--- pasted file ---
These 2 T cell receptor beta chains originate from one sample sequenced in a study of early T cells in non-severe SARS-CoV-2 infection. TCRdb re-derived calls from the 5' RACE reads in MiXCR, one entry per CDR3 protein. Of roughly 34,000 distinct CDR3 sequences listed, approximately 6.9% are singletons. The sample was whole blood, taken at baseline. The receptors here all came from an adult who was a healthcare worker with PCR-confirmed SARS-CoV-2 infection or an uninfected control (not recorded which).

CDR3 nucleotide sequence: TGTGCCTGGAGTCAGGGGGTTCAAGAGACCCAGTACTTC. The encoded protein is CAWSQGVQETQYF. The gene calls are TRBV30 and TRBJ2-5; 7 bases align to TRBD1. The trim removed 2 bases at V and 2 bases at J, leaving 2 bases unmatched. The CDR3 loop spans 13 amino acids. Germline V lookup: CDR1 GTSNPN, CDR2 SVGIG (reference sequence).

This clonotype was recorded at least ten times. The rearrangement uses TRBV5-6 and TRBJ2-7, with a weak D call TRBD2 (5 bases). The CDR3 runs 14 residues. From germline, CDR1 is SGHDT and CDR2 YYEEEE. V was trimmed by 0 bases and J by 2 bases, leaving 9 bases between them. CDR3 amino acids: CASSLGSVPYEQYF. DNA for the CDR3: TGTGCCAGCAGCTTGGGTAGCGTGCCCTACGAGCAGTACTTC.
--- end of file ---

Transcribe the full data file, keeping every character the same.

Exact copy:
These 2 T cell receptor beta chains originate from one sample sequenced in a study of early T cells in non-severe SARS-CoV-2 infection. TCRdb re-derived calls from the 5' RACE reads in MiXCR, one entry per CDR3 protein. Of roughly 34,000 distinct CDR3 sequences listed, approximately 6.9% are singletons. The sample was whole blood, taken at baseline. The receptors here all came from an adult who was a healthcare worker with PCR-confirmed SARS-CoV-2 infection or an uninfected control (not recorded which).

CDR3 nucleotide sequence: TGTGCCTGGAGTCAGGGGGTTCAAGAGACCCAGTACTTC. The encoded protein is CAWSQGVQETQYF. The gene calls are TRBV30 and TRBJ2-5; 7 bases align to TRBD1. The trim removed 2 bases at V and 2 bases at J, leaving 2 bases unmatched. The CDR3 loop spans 13 amino acids. Germline V lookup: CDR1 GTSNPN, CDR2 SVGIG (reference sequence).

This clonotype was recorded at least ten times. The rearrangement uses TRBV5-6 and TRBJ2-7, with a weak D call TRBD2 (5 bases). The CDR3 runs 14 residues. From germline, CDR1 is SGHDT and CDR2 YYEEEE. V was trimmed by 0 bases and J by 2 bases, leaving 9 bases between them. CDR3 amino acids: CASSLGSVPYEQYF. DNA for the CDR3: TGTGCCAGCAGCTTGGGTAGCGTGCCCTACGAGCAGTACTTC.